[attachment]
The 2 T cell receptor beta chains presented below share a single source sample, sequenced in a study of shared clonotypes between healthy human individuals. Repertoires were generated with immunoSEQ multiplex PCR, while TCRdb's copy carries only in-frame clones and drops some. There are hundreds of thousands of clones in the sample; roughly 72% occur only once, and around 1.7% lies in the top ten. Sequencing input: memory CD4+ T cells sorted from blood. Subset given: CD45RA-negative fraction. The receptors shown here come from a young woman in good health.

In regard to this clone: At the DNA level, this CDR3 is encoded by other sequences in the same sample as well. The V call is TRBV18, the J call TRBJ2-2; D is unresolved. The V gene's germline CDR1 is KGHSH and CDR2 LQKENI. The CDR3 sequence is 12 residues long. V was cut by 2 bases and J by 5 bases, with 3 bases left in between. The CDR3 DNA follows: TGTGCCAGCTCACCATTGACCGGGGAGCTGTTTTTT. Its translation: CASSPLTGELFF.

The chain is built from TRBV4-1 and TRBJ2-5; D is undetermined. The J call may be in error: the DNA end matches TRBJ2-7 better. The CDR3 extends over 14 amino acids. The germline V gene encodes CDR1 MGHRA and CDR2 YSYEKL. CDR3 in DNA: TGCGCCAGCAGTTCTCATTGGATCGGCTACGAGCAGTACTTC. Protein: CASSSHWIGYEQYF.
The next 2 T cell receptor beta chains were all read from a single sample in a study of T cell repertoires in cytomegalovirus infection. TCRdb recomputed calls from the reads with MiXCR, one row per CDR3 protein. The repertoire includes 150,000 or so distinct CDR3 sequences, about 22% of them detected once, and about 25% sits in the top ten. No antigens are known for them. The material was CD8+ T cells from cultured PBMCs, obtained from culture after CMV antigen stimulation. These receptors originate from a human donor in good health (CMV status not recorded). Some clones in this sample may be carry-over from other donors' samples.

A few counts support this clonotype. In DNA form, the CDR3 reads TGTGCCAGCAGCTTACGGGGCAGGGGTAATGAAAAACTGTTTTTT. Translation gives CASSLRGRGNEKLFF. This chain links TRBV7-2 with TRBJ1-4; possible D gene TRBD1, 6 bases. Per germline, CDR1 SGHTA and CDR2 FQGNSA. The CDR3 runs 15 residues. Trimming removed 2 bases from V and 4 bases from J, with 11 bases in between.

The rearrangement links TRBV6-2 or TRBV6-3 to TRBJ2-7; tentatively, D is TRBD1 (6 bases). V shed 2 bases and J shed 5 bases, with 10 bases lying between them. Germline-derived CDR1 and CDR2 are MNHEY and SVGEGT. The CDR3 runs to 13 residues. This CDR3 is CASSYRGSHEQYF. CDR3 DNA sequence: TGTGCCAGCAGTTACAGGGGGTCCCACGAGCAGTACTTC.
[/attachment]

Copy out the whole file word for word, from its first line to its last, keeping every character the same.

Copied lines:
The 2 T cell receptor beta chains presented below share a single source sample, sequenced in a study of shared clonotypes between healthy human individuals. Repertoires were generated with immunoSEQ multiplex PCR, while TCRdb's copy carries only in-frame clones and drops some. There are hundreds of thousands of clones in the sample; roughly 72% occur only once, and around 1.7% lies in the top ten. Sequencing input: memory CD4+ T cells sorted from blood. Subset given: CD45RA-negative fraction. The receptors shown here come from a young woman in good health.

In regard to this clone: At the DNA level, this CDR3 is encoded by other sequences in the same sample as well. The V call is TRBV18, the J call TRBJ2-2; D is unresolved. The V gene's germline CDR1 is KGHSH and CDR2 LQKENI. The CDR3 sequence is 12 residues long. V was cut by 2 bases and J by 5 bases, with 3 bases left in between. The CDR3 DNA follows: TGTGCCAGCTCACCATTGACCGGGGAGCTGTTTTTT. Its translation: CASSPLTGELFF.

The chain is built from TRBV4-1 and TRBJ2-5; D is undetermined. The J call may be in error: the DNA end matches TRBJ2-7 better. The CDR3 extends over 14 amino acids. The germline V gene encodes CDR1 MGHRA and CDR2 YSYEKL. CDR3 in DNA: TGCGCCAGCAGTTCTCATTGGATCGGCTACGAGCAGTACTTC. Protein: CASSSHWIGYEQYF.
The next 2 T cell receptor beta chains were all read from a single sample in a study of T cell repertoires in cytomegalovirus infection. TCRdb recomputed calls from the reads with MiXCR, one row per CDR3 protein. The repertoire includes 150,000 or so distinct CDR3 sequences, about 22% of them detected once, and about 25% sits in the top ten. No antigens are known for them. The material was CD8+ T cells from cultured PBMCs, obtained from culture after CMV antigen stimulation. These receptors originate from a human donor in good health (CMV status not recorded). Some clones in this sample may be carry-over from other donors' samples.

A few counts support this clonotype. In DNA form, the CDR3 reads TGTGCCAGCAGCTTACGGGGCAGGGGTAATGAAAAACTGTTTTTT. Translation gives CASSLRGRGNEKLFF. This chain links TRBV7-2 with TRBJ1-4; possible D gene TRBD1, 6 bases. Per germline, CDR1 SGHTA and CDR2 FQGNSA. The CDR3 runs 15 residues. Trimming removed 2 bases from V and 4 bases from J, with 11 bases in between.

The rearrangement links TRBV6-2 or TRBV6-3 to TRBJ2-7; tentatively, D is TRBD1 (6 bases). V shed 2 bases and J shed 5 bases, with 10 bases lying between them. Germline-derived CDR1 and CDR2 are MNHEY and SVGEGT. The CDR3 runs to 13 residues. This CDR3 is CASSYRGSHEQYF. CDR3 DNA sequence: TGTGCCAGCAGTTACAGGGGGTCCCACGAGCAGTACTTC.